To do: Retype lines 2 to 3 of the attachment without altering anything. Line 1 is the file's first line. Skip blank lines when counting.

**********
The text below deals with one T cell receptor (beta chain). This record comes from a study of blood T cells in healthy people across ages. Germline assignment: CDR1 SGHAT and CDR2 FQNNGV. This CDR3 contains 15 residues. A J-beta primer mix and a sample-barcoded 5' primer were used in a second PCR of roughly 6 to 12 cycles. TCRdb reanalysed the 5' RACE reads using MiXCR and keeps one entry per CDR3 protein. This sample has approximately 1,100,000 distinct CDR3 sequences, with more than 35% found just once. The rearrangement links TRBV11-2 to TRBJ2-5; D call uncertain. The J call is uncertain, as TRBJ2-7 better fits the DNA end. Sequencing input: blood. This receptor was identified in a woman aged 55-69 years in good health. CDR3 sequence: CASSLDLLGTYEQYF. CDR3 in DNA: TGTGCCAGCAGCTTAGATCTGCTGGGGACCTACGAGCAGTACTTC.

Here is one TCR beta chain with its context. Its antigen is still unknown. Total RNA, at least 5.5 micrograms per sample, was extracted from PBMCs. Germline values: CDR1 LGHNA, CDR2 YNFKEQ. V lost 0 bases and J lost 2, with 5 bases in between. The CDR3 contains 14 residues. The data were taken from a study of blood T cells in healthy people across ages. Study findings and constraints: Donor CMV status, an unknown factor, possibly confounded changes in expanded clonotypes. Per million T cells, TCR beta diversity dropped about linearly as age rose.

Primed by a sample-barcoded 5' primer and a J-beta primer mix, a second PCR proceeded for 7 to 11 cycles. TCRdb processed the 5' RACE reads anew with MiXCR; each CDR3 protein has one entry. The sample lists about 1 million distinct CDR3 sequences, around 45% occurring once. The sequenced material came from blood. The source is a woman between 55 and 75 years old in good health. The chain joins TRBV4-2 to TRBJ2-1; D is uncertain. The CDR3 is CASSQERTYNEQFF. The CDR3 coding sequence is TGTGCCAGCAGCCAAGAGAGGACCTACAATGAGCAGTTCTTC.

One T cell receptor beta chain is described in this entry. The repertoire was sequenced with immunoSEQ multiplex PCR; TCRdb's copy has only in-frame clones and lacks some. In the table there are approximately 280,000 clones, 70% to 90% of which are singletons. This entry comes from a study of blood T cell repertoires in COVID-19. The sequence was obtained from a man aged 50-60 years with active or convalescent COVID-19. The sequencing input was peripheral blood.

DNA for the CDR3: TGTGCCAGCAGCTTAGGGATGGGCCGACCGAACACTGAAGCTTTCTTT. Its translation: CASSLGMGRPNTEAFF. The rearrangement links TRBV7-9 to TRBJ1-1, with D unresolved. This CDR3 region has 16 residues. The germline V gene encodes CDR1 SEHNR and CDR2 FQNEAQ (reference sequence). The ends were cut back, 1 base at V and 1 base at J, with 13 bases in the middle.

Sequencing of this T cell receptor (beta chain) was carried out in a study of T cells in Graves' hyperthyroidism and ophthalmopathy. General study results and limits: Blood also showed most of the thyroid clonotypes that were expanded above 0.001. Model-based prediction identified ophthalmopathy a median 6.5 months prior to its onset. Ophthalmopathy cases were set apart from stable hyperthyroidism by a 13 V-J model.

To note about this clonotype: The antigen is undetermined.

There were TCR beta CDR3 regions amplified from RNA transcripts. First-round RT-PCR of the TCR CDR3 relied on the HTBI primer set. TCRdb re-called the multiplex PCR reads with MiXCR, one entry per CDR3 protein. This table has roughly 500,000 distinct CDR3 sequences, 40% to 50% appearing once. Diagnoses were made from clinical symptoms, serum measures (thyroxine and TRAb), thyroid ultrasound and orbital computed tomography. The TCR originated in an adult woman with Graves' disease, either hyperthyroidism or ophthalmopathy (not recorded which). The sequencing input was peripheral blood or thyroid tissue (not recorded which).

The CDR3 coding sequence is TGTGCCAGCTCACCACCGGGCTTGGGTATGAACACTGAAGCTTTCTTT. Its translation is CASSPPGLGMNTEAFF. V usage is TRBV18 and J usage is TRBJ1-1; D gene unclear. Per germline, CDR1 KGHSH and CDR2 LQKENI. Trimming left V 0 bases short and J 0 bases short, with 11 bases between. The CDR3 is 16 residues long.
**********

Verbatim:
Here is one TCR beta chain with its context. Its antigen is still unknown. Total RNA, at least 5.5 micrograms per sample, was extracted from PBMCs. Germline values: CDR1 LGHNA, CDR2 YNFKEQ. V lost 0 bases and J lost 2, with 5 bases in between. The CDR3 contains 14 residues. The data were taken from a study of blood T cells in healthy people across ages. Study findings and constraints: Donor CMV status, an unknown factor, possibly confounded changes in expanded clonotypes. Per million T cells, TCR beta diversity dropped about linearly as age rose.

Primed by a sample-barcoded 5' primer and a J-beta primer mix, a second PCR proceeded for 7 to 11 cycles. TCRdb processed the 5' RACE reads anew with MiXCR; each CDR3 protein has one entry. The sample lists about 1 million distinct CDR3 sequences, around 45% occurring once. The sequenced material came from blood. The source is a woman between 55 and 75 years old in good health. The chain joins TRBV4-2 to TRBJ2-1; D is uncertain. The CDR3 is CASSQERTYNEQFF. The CDR3 coding sequence is TGTGCCAGCAGCCAAGAGAGGACCTACAATGAGCAGTTCTTC.